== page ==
C#: Quick facts on numeric suffixes, verbatim string, null coalescing, short-circuiting, main entry point, fall through switch-case

Use a numeric suffix to explicitly declare a numeric literal to be of a specific numeric type (U for unsigned int, L for long, UL for unsigned long, M for decimal, F for float, and D for double).

uint a = 123U;
long b = 1234L;
ulong c = 1234UL;
decimal d = 123.4M;
float e = 123.4F;
double f = 123.4D;

 

Use verbatim string (prefixed with the @ character) if you don’t want the characters in your string translated (e.g. if you have escape sequences, etc.), except for the double quote escape sequence, as in below:

string s = @"Hello \t ""Universe""!"; // Hello \t "Universe"! 

 

Use null coalescing (??) if the variable you are working on can be null and you don’t want null.

int? i = null;
int j = i ?? 0;

 

Use | or & if you are not short-circuiting, otherwise use || or &&.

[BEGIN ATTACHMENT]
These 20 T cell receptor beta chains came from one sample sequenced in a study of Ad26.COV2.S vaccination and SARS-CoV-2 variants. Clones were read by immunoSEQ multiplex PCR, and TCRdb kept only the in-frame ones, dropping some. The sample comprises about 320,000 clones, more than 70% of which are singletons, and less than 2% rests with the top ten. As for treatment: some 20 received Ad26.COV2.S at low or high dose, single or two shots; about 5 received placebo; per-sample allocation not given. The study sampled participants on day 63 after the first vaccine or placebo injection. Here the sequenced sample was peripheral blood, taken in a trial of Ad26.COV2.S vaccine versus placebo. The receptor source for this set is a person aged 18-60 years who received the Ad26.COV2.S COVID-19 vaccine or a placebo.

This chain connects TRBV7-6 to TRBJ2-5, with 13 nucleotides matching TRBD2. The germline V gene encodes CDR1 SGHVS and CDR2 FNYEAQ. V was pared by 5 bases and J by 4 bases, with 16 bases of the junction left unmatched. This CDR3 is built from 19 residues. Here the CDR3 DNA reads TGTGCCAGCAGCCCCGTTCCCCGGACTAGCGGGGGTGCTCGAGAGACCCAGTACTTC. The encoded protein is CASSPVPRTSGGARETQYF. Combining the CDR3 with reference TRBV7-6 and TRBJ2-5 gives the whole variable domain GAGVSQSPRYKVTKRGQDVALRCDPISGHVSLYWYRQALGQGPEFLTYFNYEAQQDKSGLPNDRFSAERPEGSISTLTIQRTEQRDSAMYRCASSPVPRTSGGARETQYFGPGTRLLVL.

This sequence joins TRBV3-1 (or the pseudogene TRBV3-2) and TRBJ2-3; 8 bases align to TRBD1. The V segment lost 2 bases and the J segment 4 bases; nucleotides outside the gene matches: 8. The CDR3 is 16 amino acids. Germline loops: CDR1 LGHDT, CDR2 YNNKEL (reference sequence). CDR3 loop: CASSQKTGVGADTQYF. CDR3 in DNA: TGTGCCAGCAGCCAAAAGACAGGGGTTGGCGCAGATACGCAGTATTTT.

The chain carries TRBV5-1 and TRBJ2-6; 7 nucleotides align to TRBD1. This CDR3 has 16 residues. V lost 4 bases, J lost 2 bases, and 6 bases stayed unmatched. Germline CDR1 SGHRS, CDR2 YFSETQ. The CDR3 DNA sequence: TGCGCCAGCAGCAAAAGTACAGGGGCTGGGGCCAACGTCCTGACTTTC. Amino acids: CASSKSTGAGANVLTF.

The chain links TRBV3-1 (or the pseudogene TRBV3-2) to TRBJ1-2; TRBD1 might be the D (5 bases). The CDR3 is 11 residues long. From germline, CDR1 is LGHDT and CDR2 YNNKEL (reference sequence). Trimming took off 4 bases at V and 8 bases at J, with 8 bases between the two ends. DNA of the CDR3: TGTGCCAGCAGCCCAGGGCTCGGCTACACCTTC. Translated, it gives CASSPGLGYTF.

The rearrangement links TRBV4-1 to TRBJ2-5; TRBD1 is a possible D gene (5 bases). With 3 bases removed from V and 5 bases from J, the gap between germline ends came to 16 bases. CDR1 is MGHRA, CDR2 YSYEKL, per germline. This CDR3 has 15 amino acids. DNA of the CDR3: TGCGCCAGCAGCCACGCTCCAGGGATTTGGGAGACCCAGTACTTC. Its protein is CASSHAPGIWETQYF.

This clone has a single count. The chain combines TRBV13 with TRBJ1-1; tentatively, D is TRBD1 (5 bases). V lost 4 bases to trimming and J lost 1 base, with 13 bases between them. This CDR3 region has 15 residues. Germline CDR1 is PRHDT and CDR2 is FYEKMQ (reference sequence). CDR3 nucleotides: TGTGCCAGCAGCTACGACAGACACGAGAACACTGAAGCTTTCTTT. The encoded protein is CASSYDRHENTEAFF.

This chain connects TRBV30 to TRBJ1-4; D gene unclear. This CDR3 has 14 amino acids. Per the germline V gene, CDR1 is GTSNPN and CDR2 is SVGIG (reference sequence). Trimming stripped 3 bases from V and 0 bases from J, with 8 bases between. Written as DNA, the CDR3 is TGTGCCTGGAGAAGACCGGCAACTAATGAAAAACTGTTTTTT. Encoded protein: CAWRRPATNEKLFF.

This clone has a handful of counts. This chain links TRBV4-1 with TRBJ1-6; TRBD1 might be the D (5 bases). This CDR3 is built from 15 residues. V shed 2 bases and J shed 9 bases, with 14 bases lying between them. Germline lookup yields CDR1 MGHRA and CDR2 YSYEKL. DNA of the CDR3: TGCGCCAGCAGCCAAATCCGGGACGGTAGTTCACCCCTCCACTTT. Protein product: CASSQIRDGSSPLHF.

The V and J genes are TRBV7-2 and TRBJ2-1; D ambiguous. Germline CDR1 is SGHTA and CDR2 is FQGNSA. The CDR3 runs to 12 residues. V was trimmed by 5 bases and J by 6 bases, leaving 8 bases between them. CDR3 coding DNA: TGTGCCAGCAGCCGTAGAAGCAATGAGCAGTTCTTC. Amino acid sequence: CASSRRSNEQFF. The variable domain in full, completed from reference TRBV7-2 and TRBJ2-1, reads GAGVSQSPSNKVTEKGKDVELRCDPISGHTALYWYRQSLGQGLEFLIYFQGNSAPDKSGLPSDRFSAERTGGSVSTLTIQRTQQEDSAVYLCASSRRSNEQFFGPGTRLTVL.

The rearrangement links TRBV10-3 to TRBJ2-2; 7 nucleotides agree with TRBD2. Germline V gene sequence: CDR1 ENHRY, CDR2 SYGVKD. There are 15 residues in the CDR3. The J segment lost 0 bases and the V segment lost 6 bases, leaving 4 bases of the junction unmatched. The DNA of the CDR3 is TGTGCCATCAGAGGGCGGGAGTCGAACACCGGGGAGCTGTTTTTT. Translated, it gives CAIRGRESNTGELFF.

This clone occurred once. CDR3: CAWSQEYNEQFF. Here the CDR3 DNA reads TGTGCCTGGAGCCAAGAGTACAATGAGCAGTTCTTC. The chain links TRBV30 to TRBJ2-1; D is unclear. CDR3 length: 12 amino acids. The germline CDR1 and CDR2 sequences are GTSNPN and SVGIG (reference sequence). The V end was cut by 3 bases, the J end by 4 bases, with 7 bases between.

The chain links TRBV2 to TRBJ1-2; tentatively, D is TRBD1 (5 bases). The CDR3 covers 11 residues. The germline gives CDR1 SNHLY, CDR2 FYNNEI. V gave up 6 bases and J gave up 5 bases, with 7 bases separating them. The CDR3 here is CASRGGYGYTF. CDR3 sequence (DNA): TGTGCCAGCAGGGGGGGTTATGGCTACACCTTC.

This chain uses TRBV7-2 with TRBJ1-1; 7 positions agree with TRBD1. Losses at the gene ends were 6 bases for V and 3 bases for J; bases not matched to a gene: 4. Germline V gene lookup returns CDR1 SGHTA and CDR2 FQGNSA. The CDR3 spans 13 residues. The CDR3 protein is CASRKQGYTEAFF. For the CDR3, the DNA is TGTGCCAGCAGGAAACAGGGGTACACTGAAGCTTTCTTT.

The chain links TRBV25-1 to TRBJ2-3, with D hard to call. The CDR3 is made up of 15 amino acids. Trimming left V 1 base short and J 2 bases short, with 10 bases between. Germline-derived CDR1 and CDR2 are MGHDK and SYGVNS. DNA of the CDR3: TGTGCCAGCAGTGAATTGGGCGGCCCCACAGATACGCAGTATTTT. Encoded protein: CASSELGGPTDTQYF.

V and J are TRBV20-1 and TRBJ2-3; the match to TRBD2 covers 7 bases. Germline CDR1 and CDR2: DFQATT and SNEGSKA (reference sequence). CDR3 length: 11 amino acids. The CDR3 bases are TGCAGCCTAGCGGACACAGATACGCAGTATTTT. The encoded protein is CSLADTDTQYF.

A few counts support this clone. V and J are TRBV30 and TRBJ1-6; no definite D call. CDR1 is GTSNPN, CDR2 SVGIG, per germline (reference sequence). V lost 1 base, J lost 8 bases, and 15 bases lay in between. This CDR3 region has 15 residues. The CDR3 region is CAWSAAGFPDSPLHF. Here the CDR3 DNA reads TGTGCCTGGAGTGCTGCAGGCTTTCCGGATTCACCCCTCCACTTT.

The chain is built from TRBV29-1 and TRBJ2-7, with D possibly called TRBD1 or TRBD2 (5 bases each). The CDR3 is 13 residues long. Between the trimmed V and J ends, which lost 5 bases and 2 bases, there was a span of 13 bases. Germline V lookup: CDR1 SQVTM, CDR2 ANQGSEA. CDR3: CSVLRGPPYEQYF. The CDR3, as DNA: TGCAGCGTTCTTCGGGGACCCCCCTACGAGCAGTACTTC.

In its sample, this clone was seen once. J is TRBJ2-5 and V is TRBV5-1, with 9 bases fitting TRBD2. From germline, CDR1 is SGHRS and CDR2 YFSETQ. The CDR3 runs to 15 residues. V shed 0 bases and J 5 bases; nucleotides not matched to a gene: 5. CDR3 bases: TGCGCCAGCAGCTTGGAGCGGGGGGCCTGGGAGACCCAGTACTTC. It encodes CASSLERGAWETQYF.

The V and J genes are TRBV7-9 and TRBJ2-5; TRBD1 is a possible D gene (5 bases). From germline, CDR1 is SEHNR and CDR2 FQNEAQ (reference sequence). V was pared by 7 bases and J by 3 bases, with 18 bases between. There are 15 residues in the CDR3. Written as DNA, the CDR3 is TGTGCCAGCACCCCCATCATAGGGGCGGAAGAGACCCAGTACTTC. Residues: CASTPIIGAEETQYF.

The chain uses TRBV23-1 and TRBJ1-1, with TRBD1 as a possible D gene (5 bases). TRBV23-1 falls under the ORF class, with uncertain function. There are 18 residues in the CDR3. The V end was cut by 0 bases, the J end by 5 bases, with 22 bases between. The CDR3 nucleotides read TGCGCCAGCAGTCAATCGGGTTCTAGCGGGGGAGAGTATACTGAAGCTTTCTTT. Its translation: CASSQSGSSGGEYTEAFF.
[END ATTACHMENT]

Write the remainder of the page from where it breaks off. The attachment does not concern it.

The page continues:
There are actually 4 types of main entry point in a C# program.  They are:

static void Main()
{
    // ...
}
    
static int Main()
{ 
    // ... 
    return 0; 
} 
    
static void Main(string[] args) 
{ 
    // ... 
} 
    
static int Main(string[] args) 
{ 
    // ... 
    return 0; 
}

 

There is no cascading of case  in switch which is why each case including the default need to have the break.  But you can cascade cases that have no statements, as in below.  Useful when you need to handle multiple cases in the same way.

switch (i)
{
    case 1:
    case 2:
        Console.WriteLine("1 or 2");
        break;
    default:
        break;
}

 

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